5 Ways to Optimize Your YouTube Channel as a Musician: The Advanced Guide
Search engine optimization may not be the be-all and end-all of successful video marketing. However, if you want to gain competitive advantage and maximize your exposure on Google and YouTube, optimizing your channel can go a long way — especially over the long haul.
When you really stop and think about it, video in and of itself has very little or no SEO value. That’s because video, much like audio, doesn’t contain text. When a search engine crawls a website, it decides what your articles or blog posts are about based on the text you provide them with.
So supplying adequate textual information for your videos is smart, particularly if you want to make them search engine friendly.
Interestingly, embedding YouTube videos on your website can be beneficial for your SEO, and part of that has to do with the fact that Google owns YouTube. Another factor is that you can supply more keyword-rich information on your blog by adding a description, a timeline for the video, show notes, or the like.
Presented here are five ways you can optimize your YouTube channel.
1. Brand Your Channel
While there may not be any direct SEO advantages to branding your channel, you can set yourself up as a destination rather than a portal when you take the time to customize the look and feel of your channel. A residual benefit is that you will keep your viewers on your channel for longer, and dwell time is an important SEO factor.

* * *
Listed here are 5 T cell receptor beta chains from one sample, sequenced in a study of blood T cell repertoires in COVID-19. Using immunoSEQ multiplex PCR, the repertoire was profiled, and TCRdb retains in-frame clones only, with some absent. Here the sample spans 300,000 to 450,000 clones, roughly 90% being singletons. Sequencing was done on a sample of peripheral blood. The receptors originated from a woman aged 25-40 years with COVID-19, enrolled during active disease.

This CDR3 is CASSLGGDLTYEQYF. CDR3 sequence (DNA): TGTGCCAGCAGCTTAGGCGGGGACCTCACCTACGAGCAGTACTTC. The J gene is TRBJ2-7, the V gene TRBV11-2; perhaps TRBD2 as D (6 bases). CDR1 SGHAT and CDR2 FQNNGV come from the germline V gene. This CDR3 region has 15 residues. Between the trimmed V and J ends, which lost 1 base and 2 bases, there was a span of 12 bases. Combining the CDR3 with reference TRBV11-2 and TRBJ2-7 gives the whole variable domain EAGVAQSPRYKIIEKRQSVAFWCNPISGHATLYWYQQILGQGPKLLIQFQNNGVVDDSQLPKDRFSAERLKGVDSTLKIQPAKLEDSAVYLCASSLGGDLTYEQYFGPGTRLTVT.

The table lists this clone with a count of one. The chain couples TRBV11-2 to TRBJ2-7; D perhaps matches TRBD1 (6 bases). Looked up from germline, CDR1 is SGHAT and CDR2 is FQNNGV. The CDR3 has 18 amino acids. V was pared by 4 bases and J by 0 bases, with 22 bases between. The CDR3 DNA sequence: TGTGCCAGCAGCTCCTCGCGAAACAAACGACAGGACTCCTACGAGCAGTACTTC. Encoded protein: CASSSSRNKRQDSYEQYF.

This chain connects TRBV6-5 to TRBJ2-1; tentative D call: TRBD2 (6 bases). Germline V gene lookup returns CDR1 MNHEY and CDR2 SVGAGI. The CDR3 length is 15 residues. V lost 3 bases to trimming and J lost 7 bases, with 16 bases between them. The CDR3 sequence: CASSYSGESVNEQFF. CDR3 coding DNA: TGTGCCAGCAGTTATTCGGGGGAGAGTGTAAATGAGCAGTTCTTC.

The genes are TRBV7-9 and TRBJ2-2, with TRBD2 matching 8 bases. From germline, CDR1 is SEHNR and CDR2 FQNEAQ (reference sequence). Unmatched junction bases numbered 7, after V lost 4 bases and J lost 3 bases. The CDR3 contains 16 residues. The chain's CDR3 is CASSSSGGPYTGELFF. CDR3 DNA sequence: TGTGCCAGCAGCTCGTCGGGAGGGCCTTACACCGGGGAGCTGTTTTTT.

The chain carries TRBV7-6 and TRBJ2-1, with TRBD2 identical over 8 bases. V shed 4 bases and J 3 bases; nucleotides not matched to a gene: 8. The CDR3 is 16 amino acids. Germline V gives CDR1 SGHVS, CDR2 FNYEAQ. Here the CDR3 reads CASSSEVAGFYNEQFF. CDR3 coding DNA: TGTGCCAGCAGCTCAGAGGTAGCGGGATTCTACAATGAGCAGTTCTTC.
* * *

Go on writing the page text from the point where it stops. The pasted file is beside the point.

Create customized channel art to reflect your branding, cross-promote your social channels by liking to them, and place calls to action strategically. As an artist, you can leverage this space to promote your latest release, get people to “like” you on Facebook, subscribe to your channel, or ask them to sign up for your newsletter.
You can also customize the colors on your channel to match your brand and/or your website.
2. Optimize Your Uploads
Take the time to add a title, description, tags (I usually limit myself to about five and use the most relevant ones first), and pick a relevant category (most likely “Music”) for your videos. There is a reason why YouTube wants you to fill out this information, as these are the most important snippets you can provide for SEO purposes.
You don’t want your video title to be me_playing_guitar_0035.wmv or equivalent. Your headline is valuable SEO space. Include the most relevant keywords and terms you want to target and rank for, and make sure the title actually matches the content contained within the video.
For example, if you’re uploading an acoustic cover, include the song title, artist name, and your artist name as well (including the word “cover” might also be a good idea). On the off-chance people are actually searching for you specifically, you want to be discoverable as well.
Use the description field to link up to your website and other relevant links (point people to where they can buy your song, album, etc.). The link to your website should include the “http://” portion and be on the first line of the description.
Add a reasonable amount of descriptive text, detailing what the video is about. The description may be secondary to the title, but you can still use the description field to further outline what your video is about, and search engines will use that information to catalog your content.
Tags are also important search tools. On a blog, they are used to categorize different posts based on the content they contain. For example, if you had 300 posts published, and 30 of those talked about social media, you would tag all 30 of those posts with “social media”.